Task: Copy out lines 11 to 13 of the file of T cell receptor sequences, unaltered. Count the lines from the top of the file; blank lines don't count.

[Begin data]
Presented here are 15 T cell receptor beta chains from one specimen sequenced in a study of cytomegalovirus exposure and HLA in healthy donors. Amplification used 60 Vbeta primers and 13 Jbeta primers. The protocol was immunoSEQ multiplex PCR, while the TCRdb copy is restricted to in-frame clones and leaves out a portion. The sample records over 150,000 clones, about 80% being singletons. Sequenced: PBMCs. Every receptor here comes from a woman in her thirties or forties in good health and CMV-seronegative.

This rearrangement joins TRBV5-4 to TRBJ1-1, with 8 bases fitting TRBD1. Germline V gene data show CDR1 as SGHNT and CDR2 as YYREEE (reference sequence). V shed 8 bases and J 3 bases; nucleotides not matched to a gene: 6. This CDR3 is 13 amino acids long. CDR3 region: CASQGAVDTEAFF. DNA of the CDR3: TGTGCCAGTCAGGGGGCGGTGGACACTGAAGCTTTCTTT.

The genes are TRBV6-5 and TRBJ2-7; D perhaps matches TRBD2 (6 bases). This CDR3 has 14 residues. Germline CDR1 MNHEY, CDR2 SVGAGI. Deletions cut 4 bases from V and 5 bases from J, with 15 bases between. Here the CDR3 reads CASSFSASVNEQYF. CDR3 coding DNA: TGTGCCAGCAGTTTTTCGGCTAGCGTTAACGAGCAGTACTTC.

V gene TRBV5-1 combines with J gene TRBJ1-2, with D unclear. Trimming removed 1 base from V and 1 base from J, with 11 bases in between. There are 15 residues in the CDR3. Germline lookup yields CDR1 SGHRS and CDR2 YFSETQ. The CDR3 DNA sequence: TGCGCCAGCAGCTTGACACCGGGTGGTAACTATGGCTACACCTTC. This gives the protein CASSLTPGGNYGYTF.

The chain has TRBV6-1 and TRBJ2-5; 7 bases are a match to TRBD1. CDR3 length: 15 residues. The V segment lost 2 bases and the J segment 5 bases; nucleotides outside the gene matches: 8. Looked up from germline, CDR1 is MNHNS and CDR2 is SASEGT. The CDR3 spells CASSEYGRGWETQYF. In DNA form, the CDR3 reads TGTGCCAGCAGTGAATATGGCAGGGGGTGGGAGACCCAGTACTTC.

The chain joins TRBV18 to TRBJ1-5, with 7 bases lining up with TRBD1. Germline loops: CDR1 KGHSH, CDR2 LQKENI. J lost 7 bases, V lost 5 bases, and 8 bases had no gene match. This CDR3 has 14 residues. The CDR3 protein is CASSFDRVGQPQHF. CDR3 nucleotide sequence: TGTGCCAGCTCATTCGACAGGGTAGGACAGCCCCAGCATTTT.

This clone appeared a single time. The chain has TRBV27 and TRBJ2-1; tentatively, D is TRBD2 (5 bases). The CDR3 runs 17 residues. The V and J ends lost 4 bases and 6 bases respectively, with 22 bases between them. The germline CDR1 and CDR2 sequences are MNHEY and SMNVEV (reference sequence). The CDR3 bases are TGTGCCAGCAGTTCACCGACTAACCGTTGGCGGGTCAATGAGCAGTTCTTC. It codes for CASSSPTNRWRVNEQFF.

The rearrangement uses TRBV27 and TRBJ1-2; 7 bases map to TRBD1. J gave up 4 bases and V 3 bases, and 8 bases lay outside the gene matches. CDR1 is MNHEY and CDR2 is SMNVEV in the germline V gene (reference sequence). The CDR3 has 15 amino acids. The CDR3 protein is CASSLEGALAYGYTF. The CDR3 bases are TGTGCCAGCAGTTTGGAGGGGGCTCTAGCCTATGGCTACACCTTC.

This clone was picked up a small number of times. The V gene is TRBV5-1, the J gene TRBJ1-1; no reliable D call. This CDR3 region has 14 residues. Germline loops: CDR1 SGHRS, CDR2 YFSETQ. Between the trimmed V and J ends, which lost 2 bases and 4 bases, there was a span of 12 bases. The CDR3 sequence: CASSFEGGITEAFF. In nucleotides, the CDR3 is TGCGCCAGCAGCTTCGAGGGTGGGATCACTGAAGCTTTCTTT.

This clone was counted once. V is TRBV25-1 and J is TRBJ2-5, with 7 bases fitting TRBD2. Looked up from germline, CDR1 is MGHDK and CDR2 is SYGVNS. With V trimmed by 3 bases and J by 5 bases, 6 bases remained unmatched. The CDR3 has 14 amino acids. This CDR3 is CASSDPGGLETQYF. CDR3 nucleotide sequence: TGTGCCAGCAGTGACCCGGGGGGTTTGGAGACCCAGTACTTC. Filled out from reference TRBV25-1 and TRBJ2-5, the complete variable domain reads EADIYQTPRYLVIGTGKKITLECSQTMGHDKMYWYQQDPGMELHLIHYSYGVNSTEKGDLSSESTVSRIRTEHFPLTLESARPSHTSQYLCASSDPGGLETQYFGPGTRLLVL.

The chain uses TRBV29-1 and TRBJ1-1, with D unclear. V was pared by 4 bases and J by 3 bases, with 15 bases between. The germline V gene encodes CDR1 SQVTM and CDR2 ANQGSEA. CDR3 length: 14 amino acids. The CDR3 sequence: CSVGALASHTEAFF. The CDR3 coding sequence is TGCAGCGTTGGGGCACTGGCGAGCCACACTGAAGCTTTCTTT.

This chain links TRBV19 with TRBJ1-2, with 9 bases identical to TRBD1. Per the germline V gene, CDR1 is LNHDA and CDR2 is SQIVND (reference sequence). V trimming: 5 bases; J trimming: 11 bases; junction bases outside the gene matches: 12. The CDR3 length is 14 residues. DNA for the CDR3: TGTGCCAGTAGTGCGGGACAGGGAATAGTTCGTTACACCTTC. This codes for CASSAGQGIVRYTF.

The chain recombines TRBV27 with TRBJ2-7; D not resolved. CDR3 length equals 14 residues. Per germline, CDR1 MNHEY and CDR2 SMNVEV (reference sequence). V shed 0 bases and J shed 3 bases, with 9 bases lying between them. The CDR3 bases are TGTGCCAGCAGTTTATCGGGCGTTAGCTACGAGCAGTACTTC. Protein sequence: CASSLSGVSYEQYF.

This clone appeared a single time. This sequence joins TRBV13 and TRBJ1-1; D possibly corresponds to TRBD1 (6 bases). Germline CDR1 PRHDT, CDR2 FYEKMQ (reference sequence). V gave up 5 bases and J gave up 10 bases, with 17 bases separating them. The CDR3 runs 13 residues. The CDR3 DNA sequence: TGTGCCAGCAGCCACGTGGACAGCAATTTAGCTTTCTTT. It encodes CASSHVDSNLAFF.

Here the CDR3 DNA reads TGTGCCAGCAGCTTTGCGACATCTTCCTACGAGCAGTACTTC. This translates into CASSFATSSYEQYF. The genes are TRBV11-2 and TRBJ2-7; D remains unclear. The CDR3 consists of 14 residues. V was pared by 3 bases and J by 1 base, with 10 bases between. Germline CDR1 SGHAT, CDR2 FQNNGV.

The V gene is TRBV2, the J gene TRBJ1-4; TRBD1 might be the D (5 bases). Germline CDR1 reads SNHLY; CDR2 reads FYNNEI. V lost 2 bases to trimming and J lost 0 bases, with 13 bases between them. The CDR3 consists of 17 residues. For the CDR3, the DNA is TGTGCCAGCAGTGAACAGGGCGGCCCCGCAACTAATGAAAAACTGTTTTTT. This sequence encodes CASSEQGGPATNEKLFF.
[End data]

The chain uses TRBV29-1 and TRBJ1-1, with D unclear. V was pared by 4 bases and J by 3 bases, with 15 bases between. The germline V gene encodes CDR1 SQVTM and CDR2 ANQGSEA. CDR3 length: 14 amino acids. The CDR3 sequence: CSVGALASHTEAFF. The CDR3 coding sequence is TGCAGCGTTGGGGCACTGGCGAGCCACACTGAAGCTTTCTTT.

This chain links TRBV19 with TRBJ1-2, with 9 bases identical to TRBD1. Per the germline V gene, CDR1 is LNHDA and CDR2 is SQIVND (reference sequence). V trimming: 5 bases; J trimming: 11 bases; junction bases outside the gene matches: 12. The CDR3 length is 14 residues. DNA for the CDR3: TGTGCCAGTAGTGCGGGACAGGGAATAGTTCGTTACACCTTC. This codes for CASSAGQGIVRYTF.

The chain recombines TRBV27 with TRBJ2-7; D not resolved. CDR3 length equals 14 residues. Per germline, CDR1 MNHEY and CDR2 SMNVEV (reference sequence). V shed 0 bases and J shed 3 bases, with 9 bases lying between them. The CDR3 bases are TGTGCCAGCAGTTTATCGGGCGTTAGCTACGAGCAGTACTTC. Protein sequence: CASSLSGVSYEQYF.